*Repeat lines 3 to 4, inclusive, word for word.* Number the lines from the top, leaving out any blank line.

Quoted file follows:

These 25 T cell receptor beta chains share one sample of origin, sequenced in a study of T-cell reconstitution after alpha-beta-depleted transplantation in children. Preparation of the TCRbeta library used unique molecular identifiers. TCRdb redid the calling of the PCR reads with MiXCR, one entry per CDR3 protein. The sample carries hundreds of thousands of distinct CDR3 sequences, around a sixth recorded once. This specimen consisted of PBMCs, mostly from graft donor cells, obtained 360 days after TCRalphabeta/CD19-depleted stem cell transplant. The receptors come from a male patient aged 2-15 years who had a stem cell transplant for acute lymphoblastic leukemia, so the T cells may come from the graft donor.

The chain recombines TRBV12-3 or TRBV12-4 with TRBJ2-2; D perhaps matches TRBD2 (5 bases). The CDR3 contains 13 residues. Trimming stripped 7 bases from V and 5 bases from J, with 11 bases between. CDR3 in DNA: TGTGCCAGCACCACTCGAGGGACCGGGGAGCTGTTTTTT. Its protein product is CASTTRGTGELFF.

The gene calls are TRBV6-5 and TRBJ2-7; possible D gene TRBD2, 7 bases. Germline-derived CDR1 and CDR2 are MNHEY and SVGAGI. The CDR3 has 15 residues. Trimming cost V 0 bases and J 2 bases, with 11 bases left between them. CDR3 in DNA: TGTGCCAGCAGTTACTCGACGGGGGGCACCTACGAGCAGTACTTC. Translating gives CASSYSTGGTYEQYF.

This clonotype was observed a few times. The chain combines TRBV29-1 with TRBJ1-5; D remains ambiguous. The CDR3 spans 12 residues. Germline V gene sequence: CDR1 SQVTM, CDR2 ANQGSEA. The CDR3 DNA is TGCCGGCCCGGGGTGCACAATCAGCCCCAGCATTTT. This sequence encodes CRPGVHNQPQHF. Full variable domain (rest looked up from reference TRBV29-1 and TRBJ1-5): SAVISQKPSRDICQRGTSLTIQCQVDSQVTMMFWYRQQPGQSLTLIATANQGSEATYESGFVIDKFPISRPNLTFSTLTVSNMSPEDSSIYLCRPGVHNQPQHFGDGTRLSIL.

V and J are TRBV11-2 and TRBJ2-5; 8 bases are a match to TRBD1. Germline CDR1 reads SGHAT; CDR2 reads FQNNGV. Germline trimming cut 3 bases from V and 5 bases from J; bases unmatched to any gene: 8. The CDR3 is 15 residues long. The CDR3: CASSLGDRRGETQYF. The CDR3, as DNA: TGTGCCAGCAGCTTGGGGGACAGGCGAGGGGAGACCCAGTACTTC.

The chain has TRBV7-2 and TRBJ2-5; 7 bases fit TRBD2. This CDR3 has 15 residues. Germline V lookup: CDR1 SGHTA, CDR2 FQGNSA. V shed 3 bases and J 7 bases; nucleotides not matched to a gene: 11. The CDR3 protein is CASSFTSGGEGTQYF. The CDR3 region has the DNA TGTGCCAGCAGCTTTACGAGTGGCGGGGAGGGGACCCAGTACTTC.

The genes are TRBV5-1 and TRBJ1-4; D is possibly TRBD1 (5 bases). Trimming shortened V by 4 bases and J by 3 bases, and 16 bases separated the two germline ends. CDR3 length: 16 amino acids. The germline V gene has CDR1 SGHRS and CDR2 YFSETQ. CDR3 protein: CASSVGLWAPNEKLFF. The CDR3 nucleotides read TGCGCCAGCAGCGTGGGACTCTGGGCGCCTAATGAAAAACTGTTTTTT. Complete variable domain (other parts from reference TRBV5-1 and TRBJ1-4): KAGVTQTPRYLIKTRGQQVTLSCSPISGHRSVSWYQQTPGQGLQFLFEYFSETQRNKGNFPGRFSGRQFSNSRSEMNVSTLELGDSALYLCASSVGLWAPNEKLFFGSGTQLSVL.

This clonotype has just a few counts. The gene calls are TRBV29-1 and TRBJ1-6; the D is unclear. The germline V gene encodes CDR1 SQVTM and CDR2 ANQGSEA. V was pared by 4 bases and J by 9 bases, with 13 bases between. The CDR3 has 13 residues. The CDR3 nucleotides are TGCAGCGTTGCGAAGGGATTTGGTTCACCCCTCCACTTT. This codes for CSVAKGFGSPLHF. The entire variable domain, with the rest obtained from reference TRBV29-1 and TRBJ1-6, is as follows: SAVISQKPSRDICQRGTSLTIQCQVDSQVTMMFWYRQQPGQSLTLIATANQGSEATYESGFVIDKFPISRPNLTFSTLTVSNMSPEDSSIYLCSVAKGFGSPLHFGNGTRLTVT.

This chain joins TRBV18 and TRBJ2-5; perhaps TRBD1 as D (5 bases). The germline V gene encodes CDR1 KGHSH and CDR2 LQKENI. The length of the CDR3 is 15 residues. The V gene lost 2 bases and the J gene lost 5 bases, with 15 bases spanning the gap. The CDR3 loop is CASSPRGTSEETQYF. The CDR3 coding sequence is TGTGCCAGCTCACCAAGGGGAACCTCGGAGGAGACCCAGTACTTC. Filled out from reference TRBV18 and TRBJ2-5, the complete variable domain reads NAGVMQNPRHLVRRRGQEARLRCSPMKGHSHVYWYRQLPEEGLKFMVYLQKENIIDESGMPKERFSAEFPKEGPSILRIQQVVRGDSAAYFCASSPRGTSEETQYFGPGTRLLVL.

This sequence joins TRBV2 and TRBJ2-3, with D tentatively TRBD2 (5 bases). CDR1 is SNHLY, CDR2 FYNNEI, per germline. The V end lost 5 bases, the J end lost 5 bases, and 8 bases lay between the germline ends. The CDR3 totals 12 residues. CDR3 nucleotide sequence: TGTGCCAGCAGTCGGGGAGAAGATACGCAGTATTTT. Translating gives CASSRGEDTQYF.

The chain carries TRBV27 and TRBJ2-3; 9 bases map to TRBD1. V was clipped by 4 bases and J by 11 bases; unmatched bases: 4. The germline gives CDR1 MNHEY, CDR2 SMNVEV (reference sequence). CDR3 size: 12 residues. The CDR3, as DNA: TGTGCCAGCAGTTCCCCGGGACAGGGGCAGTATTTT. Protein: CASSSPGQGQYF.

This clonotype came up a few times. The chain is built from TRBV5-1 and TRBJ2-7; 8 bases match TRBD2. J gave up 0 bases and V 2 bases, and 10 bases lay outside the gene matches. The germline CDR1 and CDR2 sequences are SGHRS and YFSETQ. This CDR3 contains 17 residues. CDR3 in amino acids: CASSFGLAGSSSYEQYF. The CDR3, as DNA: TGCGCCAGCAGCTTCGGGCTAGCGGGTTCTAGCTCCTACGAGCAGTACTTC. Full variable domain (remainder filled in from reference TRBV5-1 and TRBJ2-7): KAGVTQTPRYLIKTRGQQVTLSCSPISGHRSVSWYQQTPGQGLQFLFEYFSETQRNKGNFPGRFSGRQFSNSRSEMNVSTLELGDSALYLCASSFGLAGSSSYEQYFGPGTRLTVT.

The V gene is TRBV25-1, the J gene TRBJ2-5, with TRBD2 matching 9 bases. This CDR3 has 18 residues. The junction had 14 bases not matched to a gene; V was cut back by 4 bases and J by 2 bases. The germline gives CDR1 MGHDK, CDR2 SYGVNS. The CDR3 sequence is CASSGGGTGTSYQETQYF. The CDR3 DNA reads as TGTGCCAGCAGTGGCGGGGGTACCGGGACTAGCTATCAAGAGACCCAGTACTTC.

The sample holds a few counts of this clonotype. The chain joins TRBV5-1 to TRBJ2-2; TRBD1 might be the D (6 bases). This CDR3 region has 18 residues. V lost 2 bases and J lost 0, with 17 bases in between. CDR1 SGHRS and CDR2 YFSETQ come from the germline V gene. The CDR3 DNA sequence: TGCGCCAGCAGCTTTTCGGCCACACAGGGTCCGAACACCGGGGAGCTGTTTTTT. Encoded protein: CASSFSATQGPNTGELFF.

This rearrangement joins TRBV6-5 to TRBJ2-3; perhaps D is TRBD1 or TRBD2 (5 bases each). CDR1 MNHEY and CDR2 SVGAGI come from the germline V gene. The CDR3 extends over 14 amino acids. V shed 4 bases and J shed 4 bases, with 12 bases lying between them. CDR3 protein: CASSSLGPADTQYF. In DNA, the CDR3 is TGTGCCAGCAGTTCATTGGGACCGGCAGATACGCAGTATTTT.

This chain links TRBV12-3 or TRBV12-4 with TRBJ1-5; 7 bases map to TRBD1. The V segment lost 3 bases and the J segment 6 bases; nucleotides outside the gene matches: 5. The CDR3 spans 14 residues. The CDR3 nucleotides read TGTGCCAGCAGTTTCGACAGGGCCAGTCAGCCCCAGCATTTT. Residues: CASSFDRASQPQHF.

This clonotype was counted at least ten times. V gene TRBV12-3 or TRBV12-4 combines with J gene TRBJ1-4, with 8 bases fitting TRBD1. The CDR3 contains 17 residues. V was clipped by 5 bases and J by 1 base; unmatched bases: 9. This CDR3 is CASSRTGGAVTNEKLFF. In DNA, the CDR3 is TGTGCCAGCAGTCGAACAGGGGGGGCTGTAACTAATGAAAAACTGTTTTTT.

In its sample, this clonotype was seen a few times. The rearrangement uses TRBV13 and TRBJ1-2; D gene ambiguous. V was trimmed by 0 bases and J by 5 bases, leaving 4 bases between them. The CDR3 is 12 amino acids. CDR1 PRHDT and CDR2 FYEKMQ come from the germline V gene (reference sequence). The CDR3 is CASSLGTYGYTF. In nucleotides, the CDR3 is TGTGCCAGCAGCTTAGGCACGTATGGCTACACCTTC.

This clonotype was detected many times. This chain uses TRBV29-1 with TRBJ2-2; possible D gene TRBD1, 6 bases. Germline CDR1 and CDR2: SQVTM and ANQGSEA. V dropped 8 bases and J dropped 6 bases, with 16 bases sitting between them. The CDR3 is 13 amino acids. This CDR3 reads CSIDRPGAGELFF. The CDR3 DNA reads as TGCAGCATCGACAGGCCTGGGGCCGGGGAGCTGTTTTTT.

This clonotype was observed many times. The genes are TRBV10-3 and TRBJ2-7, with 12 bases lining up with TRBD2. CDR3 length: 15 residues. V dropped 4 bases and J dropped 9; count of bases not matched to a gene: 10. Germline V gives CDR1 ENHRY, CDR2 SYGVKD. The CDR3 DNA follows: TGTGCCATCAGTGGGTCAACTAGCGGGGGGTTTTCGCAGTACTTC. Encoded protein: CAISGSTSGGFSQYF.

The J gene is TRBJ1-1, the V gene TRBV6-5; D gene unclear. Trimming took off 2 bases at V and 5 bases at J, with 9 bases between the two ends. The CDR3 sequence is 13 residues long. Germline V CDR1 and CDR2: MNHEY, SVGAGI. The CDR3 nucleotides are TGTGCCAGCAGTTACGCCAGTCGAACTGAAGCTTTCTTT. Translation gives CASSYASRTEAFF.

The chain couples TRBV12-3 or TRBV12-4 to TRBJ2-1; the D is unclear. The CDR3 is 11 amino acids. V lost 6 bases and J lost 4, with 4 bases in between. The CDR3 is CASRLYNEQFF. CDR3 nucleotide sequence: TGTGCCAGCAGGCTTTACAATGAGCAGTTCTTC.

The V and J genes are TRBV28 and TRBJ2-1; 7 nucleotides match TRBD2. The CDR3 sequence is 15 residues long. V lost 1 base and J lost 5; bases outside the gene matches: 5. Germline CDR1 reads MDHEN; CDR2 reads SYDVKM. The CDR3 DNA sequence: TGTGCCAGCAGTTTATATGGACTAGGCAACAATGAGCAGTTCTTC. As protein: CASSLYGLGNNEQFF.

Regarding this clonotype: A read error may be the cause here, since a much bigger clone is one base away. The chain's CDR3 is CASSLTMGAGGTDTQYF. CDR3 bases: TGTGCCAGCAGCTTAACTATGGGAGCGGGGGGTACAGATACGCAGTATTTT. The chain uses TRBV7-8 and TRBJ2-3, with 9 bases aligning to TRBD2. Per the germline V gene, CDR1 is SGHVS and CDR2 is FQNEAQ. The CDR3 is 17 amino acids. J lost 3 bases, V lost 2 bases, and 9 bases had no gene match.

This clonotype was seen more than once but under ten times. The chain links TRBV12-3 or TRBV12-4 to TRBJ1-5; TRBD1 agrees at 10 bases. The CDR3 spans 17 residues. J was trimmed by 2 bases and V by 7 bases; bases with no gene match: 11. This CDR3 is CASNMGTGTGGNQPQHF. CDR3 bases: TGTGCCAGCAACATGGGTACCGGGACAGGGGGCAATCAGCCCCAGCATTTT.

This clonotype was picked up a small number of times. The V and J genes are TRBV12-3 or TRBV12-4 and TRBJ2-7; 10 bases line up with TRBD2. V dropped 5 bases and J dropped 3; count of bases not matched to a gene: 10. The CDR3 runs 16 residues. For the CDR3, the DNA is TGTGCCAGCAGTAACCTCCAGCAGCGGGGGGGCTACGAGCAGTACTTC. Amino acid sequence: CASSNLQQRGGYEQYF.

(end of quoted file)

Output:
The gene calls are TRBV6-5 and TRBJ2-7; possible D gene TRBD2, 7 bases. Germline-derived CDR1 and CDR2 are MNHEY and SVGAGI. The CDR3 has 15 residues. Trimming cost V 0 bases and J 2 bases, with 11 bases left between them. CDR3 in DNA: TGTGCCAGCAGTTACTCGACGGGGGGCACCTACGAGCAGTACTTC. Translating gives CASSYSTGGTYEQYF.

This clonotype was observed a few times. The chain combines TRBV29-1 with TRBJ1-5; D remains ambiguous. The CDR3 spans 12 residues. Germline V gene sequence: CDR1 SQVTM, CDR2 ANQGSEA. The CDR3 DNA is TGCCGGCCCGGGGTGCACAATCAGCCCCAGCATTTT. This sequence encodes CRPGVHNQPQHF. Full variable domain (rest looked up from reference TRBV29-1 and TRBJ1-5): SAVISQKPSRDICQRGTSLTIQCQVDSQVTMMFWYRQQPGQSLTLIATANQGSEATYESGFVIDKFPISRPNLTFSTLTVSNMSPEDSSIYLCRPGVHNQPQHFGDGTRLSIL.